What is futurology? Definition and examples
Futurology is the study of future possibilities by analyzing both current and historical trends. We also call it futures studies, while practitioners commonly refer to it as futures. It is a systematic attempt to predict what will happen by studying present and historical trends. The futurist uses several different methodologies including the Delphi method (Delphi technique) and computer modelling.
The Delphi method is a predicting method in which a panel of experts answers several rounds of questionnaires. After each round, the group shares and discusses the results. They can subsequently adjust their answers.
Futurology is the study of technical, political, and social developments so that we can better understand what may occur in the future.
Put simply; it is the activity of attempting to predict what will happen on the basis of what is and has happened.
Collins Dictionary has the following definition of the term:
“Futurology is the activity of trying to predict what is going to happen, on the basis of facts about what is happening now.”
People may also refer to it as futuring, futures thinking, futuristics, and strategic foresight.
Futurology – predicting
Future studies is a branch of the social sciences. People see it as a mirror parallel to the field of history.
Practitioners of futurology want to understand what is likely to continue. They also want to understand what might plausibly change in future.
To determine the probability of future trends and events, practitioners comprehensively study both the past and present.
It is similar to forecasting, i.e., a planning tool that business people and economists use to predict the future. However, futurology is much more comprehensive, i.e., the research is much deeper and more holistic.
Futurology – an interdisciplinary field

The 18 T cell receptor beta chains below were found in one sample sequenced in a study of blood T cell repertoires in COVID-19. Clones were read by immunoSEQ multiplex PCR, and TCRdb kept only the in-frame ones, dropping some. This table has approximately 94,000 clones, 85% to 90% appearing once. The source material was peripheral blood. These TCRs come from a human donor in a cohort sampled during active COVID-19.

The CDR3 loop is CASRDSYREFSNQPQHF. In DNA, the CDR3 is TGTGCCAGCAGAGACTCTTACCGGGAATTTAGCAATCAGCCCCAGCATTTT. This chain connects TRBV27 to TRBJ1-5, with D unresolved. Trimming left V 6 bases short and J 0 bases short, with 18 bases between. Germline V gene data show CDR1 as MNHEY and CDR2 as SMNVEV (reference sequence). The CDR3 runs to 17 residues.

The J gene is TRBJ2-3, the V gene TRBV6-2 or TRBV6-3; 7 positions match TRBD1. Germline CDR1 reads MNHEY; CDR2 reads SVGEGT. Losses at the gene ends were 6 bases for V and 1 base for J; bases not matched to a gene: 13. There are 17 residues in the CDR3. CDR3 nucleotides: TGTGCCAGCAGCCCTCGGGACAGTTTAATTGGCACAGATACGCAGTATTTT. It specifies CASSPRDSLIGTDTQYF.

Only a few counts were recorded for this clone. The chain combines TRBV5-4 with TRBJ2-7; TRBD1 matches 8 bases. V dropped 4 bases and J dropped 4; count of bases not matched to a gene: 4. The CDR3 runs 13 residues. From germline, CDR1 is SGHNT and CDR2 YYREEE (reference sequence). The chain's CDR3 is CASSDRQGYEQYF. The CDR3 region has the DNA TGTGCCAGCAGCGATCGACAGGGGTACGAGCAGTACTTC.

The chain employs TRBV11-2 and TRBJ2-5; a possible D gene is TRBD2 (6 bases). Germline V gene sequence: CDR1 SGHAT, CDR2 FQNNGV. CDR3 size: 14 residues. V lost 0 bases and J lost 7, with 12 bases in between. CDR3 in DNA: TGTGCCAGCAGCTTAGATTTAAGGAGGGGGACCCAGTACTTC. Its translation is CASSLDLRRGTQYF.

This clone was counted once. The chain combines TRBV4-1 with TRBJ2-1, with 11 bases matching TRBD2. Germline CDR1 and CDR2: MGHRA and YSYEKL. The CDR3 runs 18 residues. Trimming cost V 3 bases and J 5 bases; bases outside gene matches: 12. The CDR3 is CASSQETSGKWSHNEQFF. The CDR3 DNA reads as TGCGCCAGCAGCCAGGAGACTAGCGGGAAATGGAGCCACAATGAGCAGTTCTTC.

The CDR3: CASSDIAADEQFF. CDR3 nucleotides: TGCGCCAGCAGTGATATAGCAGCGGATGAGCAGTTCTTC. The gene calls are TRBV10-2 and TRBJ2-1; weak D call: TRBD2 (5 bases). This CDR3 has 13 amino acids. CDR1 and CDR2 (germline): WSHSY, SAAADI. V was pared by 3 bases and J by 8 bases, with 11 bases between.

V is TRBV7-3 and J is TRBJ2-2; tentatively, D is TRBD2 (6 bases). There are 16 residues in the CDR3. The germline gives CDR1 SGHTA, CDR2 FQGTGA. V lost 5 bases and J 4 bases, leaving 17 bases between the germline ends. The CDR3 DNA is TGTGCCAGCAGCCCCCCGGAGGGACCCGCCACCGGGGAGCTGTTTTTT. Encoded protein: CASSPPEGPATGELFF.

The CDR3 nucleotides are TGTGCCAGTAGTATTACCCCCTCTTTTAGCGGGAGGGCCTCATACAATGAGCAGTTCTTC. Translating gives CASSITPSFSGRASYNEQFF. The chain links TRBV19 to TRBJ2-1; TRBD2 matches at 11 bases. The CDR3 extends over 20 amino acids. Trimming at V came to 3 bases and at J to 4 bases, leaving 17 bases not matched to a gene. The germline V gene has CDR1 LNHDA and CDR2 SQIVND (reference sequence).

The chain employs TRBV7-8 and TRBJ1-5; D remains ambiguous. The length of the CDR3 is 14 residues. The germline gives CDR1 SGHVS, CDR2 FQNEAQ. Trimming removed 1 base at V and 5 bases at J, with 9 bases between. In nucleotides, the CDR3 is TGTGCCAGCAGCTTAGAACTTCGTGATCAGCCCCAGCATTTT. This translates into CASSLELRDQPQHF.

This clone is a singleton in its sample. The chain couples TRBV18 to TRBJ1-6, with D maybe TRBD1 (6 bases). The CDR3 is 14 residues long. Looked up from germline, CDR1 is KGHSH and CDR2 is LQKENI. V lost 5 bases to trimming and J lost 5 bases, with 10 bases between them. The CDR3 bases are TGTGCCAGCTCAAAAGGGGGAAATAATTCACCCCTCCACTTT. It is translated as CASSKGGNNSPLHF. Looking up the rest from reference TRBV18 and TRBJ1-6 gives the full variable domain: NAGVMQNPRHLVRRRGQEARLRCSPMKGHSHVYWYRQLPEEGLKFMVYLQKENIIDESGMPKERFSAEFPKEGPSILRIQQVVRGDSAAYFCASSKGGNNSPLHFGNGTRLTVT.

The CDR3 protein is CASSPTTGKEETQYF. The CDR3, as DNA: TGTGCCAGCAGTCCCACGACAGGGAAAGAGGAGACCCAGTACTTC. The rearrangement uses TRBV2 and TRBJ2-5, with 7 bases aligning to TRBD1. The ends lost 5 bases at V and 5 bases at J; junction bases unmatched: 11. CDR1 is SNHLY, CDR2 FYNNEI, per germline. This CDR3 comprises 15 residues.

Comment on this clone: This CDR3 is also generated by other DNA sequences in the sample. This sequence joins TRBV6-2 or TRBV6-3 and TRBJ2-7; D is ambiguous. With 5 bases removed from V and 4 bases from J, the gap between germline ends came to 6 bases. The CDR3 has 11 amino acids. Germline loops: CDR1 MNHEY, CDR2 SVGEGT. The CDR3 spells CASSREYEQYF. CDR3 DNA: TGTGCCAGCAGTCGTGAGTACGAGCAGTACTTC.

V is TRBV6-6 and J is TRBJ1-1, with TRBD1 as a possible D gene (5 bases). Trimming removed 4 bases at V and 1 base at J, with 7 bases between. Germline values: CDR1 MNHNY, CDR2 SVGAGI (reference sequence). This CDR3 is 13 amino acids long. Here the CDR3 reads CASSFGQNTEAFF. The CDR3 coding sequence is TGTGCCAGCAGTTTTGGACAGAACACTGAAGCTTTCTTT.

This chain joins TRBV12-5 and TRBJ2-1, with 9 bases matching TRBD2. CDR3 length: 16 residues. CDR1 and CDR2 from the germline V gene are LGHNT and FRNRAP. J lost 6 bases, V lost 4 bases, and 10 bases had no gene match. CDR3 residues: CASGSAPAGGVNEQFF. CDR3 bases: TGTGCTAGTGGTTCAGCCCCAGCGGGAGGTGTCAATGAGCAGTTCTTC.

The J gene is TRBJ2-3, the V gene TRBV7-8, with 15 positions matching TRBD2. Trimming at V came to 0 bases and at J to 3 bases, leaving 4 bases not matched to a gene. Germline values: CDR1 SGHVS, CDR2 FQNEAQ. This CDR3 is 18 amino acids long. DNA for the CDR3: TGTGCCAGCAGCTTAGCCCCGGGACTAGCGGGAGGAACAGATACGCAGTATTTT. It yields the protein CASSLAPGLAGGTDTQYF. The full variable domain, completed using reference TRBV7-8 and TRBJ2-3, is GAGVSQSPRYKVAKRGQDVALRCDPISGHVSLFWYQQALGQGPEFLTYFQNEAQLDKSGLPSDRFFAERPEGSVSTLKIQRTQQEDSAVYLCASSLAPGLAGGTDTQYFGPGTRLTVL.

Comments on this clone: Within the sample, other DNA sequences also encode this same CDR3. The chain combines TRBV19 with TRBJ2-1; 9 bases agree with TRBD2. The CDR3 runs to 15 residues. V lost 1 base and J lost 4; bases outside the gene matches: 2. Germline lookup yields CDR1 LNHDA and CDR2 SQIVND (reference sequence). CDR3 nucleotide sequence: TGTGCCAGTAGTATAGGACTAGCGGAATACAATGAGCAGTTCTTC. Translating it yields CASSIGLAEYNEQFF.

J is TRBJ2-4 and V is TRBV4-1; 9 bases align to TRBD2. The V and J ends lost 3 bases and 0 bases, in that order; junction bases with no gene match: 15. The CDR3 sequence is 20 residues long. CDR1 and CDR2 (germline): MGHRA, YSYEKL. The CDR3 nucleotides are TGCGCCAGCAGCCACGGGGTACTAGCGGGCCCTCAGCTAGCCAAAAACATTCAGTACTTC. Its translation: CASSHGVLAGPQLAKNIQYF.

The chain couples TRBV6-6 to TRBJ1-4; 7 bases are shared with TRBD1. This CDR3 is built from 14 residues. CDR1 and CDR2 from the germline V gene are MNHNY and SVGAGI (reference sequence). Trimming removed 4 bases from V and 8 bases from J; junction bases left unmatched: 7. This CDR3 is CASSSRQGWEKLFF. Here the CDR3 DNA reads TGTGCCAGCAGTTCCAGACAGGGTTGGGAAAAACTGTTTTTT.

Futures is an interdisciplinary field of studying current and past changes. Practitioners aggregate and analyze professional and lay strategies and opinions regarding the future.
The study involves analyzing the patterns and causes of stability and change. It also studies the sources of stability and change The aim is to develop foresight and map potential future scenarios.
Professor Ossip K. Flechtheim (1909 – 1998), a German jurist, political scientist, and futurist, first coined the term ‘futurology.’
In the 1940s, Flechtheim proposed it as a branch of knowledge. He said the new branch would also include a new science of probability.
Regarding how frequently people use the term ‘futurology’ today, Wikipedia writes:
“This term may have fallen from favor in recent decades because modern practitioners stress the importance of alternative and plural futures, rather than one monolithic future, and the limitations of prediction and probability, versus the creation of possible and preferable futures.”
Futurology vs. other disciplines
Future studies differs from research in other disciplines in three main ways:
- Futurology examines not only possible but also preferable, probable, and ‘wild card’ futures.
- Futurists try to gain a systemic or holistic view. They base their view on several different disciplines, mainly focusing on the STEEP categories. STEEP stands for Social, Technological, Economic, Environmental, and Political.
- It challenges the assumptions behind most current views of the future.
Many people, for example, believe that our planet’s ecosystem will collapse in the near future. Others, on the other hand, believe that it will never collapse.
With a foresight approach, practitioners of futurology would try to analyze the assumptions behind both views.